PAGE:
Listen to the Farm Cast interview with Morgane Danielou here:[audio:https://farmingfirst.org/wordpress/wp-content/uploads/2010/06/farmcast141edited.mp3]
Farming First have contributed to a virtual roundtable on China Dialogue’s website where experts and commentators have been invited to debate the top priorities for world leaders in Toronto this weekend. Speaking on the behalf of the Farming First coalition, Howard Minigh, President and Chief Executive of CropLife International insisted on the need for putting food security first for sustainable development and called on the G8 and G20 to provide support to existing food security initiatives.
The proliferation of aligned, but ultimately separate, food-security initiatives over the past two years suggests a number of roles for the G8 and G20 to play, as core funders of international development.
Farming First, a sustainable-development coalition, believes that G8 and G20 leaders should help proactively guide policymakers to coordinate their efforts to prevent overlapping, competing or disjointed activities in agriculture. Our 129 supporter organisations have compiled a comprehensive “Guide to Food Security Initiatives” ahead of this year’s G8 and G20 summits.
Alongside the need for cohesion, Howard Minigh spoke of the need for collaboration between all stakeholders to effectuate these food security policies successfully.
In these times of austerity we urge world leaders to demand greater transparency on the delivery of these billions and on the impact they are having. Lastly, we urge their governments to engage with all relevant stakeholders, notably farmers, scientists, engineers and industry, on turning enlightened food-security policies into effective and sustainable action on the world’s farms.
Food security is an immediate and future priority for all countries worldwide. Since the food crisis erupted in 2008, a large number of global and regional food security initiatives have been launched or strengthened in response. While these developments are welcome, improving policy and implementation coherence is essential to ensure programmes have the desired impacts.
As we move towards action on these food security policies, Farming First urges policymakers to:
- promote a clear joint focus on a common goal for food security at the global level through policy and operational coherence
- encourage increased transparency on how much of pledged funding has been committed and to what types of programmes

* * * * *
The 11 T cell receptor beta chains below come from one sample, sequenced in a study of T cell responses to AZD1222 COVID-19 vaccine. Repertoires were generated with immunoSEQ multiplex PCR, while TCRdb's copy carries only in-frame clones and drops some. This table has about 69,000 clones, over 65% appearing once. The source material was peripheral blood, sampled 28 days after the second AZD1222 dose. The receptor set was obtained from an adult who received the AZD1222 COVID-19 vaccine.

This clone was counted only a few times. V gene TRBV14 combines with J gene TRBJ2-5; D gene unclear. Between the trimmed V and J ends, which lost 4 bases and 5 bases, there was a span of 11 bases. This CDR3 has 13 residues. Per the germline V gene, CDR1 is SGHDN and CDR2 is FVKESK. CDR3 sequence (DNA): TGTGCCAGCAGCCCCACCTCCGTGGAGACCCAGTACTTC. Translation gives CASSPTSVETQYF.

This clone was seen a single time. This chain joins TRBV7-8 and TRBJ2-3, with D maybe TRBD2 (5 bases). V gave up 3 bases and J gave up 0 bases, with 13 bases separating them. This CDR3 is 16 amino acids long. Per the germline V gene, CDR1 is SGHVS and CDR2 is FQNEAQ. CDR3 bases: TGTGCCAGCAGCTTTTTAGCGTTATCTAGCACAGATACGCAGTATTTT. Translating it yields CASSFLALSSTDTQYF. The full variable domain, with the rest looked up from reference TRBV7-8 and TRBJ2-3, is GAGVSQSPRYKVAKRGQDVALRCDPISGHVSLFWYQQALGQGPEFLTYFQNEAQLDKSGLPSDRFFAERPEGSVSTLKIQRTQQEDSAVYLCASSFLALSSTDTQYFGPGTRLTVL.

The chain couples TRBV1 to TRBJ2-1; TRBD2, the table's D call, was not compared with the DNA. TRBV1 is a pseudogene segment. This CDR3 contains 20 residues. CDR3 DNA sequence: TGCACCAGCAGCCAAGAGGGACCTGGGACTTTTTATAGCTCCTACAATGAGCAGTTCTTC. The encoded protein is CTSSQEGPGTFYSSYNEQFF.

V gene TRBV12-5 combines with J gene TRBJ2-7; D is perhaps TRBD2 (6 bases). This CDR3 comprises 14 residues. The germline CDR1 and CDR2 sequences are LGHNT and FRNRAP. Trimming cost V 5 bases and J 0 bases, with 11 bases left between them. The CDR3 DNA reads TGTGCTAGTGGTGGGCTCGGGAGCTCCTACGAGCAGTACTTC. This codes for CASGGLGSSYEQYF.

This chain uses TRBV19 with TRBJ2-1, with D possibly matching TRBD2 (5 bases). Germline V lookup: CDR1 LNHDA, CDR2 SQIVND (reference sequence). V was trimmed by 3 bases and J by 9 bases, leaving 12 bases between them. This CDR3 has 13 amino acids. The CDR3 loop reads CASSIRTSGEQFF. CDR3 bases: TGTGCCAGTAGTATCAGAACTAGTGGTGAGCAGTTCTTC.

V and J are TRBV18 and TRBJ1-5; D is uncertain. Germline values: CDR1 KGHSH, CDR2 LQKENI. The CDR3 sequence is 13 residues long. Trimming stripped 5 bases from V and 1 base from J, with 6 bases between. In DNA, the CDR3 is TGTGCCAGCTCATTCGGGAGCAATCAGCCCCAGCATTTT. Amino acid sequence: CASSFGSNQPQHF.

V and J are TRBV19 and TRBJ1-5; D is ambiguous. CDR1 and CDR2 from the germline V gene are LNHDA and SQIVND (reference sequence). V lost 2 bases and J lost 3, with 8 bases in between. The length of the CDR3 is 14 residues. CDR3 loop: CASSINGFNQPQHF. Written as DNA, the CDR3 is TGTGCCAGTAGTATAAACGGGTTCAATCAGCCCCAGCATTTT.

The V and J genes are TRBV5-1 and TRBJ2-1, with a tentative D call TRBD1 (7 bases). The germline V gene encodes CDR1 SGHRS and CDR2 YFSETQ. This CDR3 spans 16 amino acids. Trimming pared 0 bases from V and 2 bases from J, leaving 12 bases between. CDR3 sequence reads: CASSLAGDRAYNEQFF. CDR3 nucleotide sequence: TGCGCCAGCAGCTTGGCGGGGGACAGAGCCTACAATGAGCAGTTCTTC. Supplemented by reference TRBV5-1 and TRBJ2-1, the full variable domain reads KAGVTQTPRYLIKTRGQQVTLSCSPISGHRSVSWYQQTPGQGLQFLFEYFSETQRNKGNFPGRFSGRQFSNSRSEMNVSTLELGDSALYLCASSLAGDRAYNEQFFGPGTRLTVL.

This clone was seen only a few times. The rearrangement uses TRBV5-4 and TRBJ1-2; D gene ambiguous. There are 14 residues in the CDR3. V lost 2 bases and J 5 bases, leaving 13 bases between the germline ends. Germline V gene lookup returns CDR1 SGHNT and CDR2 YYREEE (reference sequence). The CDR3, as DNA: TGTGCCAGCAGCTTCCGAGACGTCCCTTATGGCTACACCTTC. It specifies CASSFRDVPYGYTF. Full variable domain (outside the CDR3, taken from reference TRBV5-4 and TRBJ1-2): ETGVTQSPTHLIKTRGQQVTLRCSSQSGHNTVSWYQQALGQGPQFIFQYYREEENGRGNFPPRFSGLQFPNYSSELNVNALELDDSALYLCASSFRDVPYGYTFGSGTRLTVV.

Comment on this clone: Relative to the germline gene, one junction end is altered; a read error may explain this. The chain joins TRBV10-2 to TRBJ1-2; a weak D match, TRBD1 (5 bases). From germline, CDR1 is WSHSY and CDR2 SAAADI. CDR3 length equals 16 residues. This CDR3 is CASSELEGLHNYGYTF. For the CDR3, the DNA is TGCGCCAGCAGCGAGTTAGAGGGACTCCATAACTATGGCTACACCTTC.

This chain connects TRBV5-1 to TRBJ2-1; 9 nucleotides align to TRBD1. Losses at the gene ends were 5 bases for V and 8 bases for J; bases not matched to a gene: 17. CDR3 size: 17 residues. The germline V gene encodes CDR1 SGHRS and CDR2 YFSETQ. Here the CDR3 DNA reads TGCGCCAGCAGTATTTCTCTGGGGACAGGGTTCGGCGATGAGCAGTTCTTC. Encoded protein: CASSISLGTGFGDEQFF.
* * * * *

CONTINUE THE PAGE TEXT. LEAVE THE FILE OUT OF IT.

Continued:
- engage a wide range of stakeholders to ensure that efforts are coordinated, clear, collaborative and ultimately successful.
Returning farmers to the centre of policy decisions is fundamental to sustainable development. Governments, businesses, scientists and civil society groups must focus attention on the source of our food security. Women farmers should become specially targeted recipients because of their vital roles in the agricultural workforce,
household food procurement and preparation, and family unit support.
Productivity levels in most developing countries have to be raised exponentially while considering environmental sustainability. Policies encouraging investment in developing countries’ agricultural sectors should be supported.
Governments should invest in their agricultural sectors and devise long-term agricultural development strategies supporting the development of local agricultural markets and farmers’ ability to answer market demands.
Local production should also be stimulated by providing farmers with the technology, the knowledge and the adequate financial services they need.
At the conclusion of their recent summit in Pittsburgh last week, world leaders warned that “sustained funding and targeted investments are urgently needed to improve long-term food security.’
Their final statement includes a series of recommendations related to food security and sustainable farming. Here are some quotes from the statement itself:
We called on the World Bank to play a leading role in responding to problems whose nature requires globally coordinated action, such as climate change and food security… (#21)
Over four billion people remain undereducated, ill-equipped with capital and technology, and insufficiently integrated into the global economy…. we call on the World Bank to develop a new trust fund to support the new Food Security Initiative for low-income countries announced last summer… (#23)
The World Bank and other multilateral development banks are also critical to our ability to act together to address challenges, such as climate change and food security, which are global in nature and require globally coordinated action… (#24)
The World Bank, working with the regional development banks and other international organizations, should strengthen its focus on food security through enhancements in agricultural productivity and access to technology, and improving access to food… (#24)
The poorest countries have little economic cushion to protect vulnerable populations from calamity, particularly as the financial crisis followed close on the heels of a global spike in food prices… (#34)
Even before the crisis, too many still suffered from hunger and poverty and even more people lack access to energy and finance. Recognizing that the crisis has exacerbated this situation, we pledge cooperation to improve access to food, fuel, and finance for the poor… (#38)
Sustained funding and targeted investments are urgently needed to improve long-term food security. (#39)